Saturday, November 27, 2010

First principles

The conversation here will, by necessity and design, be fluid, unsystematic, and hopefully transgressional. That said, it will not be so amorphous that it stands for nothing; should not be so casual it becomes merely an online version of that popular medical bloodsport, bitching about our jobs.

These are the principles of what I am doing, whatever it is:

1. We are all in this together. There is not physician crisis, or nursing crisis, or patient crisis, or taxpayer crisis. We will not exalt one perspective at the expense of the others, as if the solution were only better training for residents or more nurses or better support for outpatients.

2. We are broken -- not in every way, not every time, but we are broken and we need to be whole. We will be whole when great healthcare is available to everyone at a reasonable cost, when compassion and good humor are ubiquitous, good communication a premise and errors as rare as your passenger jet falling out of the sky.

3. There will be no sacred cows, not private insurance or physician salaries or the autonomy of clinical decisions. There is a goal -- great healthcare for everyone, every time, at a reasonable cost. Anything that might get us a step closer to that is on the table.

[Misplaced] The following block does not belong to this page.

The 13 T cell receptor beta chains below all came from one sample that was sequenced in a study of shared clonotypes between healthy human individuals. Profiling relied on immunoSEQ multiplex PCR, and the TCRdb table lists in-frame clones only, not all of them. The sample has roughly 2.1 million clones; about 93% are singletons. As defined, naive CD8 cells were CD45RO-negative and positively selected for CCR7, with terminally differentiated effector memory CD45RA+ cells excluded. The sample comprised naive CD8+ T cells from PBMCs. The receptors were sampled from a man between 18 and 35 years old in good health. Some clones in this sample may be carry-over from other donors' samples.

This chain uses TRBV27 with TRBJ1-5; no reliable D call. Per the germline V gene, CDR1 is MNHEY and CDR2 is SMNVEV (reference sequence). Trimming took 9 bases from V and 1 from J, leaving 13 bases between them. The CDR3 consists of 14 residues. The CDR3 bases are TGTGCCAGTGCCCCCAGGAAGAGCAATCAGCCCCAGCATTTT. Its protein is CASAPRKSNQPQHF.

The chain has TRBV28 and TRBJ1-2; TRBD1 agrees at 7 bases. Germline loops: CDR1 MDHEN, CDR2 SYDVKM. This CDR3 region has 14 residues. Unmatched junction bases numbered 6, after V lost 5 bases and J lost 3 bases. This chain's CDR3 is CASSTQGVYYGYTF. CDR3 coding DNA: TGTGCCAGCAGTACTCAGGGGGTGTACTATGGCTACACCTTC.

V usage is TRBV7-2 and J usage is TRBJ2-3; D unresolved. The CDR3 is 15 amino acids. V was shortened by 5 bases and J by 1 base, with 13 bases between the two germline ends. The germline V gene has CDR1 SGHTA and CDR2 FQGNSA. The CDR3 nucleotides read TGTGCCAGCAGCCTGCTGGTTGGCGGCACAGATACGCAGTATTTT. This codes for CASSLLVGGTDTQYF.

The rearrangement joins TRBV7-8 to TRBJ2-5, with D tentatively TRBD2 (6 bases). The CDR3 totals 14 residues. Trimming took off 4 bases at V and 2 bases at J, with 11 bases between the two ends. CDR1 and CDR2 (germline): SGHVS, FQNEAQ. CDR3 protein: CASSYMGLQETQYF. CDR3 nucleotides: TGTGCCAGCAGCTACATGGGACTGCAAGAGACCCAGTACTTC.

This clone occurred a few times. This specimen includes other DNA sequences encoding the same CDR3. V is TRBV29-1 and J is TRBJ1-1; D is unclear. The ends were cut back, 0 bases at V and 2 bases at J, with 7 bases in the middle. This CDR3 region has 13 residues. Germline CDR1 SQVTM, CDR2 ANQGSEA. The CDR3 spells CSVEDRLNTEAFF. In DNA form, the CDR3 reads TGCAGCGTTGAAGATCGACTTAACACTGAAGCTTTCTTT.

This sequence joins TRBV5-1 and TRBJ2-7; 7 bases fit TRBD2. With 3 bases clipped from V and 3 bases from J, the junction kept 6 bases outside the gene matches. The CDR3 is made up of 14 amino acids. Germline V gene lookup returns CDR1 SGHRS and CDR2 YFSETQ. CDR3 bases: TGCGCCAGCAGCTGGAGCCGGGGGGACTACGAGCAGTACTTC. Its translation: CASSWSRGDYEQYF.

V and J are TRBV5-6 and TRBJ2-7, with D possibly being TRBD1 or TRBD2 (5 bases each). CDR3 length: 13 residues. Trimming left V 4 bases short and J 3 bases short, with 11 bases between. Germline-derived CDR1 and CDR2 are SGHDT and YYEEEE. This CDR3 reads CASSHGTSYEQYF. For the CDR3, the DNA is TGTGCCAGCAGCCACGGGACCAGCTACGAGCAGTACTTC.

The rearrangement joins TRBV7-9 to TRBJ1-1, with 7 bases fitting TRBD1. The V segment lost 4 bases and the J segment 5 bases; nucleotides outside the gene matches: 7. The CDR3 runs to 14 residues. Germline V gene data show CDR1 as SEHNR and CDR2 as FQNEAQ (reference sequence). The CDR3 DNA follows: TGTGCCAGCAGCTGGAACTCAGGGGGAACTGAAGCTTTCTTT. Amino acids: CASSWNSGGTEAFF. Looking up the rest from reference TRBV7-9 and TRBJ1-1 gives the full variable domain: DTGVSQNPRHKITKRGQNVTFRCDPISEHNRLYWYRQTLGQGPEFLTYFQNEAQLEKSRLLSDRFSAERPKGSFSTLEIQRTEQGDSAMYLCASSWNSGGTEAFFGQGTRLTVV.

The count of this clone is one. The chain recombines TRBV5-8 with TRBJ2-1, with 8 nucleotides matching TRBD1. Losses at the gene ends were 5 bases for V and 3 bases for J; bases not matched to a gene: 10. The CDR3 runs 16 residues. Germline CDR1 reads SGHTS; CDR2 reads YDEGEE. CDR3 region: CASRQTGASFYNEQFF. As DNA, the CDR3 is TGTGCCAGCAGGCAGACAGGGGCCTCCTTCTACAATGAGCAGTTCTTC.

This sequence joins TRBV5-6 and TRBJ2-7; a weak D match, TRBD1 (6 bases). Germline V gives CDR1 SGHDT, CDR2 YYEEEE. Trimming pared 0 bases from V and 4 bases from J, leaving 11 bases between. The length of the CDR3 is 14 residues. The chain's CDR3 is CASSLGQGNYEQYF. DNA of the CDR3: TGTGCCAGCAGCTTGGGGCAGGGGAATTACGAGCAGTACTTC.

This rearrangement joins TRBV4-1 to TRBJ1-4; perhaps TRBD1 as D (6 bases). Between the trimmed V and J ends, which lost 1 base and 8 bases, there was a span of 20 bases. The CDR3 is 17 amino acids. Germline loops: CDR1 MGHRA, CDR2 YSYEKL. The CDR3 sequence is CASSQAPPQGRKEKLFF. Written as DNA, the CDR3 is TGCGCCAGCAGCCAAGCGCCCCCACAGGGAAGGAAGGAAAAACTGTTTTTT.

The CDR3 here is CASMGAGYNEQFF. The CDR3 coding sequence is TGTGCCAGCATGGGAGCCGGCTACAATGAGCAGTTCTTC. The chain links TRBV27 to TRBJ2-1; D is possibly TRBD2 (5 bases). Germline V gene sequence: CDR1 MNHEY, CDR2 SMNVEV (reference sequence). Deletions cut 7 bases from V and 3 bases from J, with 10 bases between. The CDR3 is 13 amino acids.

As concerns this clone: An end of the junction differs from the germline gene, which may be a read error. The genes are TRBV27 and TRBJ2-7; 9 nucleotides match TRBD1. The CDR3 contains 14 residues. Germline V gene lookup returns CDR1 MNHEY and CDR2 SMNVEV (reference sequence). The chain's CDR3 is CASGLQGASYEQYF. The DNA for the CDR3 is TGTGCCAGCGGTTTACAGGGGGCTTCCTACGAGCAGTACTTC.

Friday, October 1, 2010

A blog about medicine, American healthcare, healing and wellness

By now it's no secret that American healthcare is in the weeds. Some of its problems have been well described -- the funding crisis, the moral and practical challenge of the uninsured, the increasing recognition of medical errors and poor communication with and support of patients and families by their caregivers.

On the inside of the health system, where I and my colleagues are, all these problems are recognized, although some our obscured by the conditions in which we work (cost) and others by our work habits, our culture, and our self-protective rationalizations (few caregivers recognize how poor their communication with patients and families is, for example.) But also from the inside there are many more stress points that the public does not see. Care that sets out to be interdisciplinary and ends up fractured and confused. Reckless use of technology and medicine, often to patient's detriment, chasing the impossible dream of a work-up that takes no time, involves no exercise of judgment (which might leave it open to criticism), and misses nothing. The black hole of documentation which is swallowing giant swathes of time. And so on.

The mission of this blog is simple: we will confront the ways in which we, the American medical community, are broken, the way in which the country itself is broken as regards public health, medicine and law, and what can and is being done about it.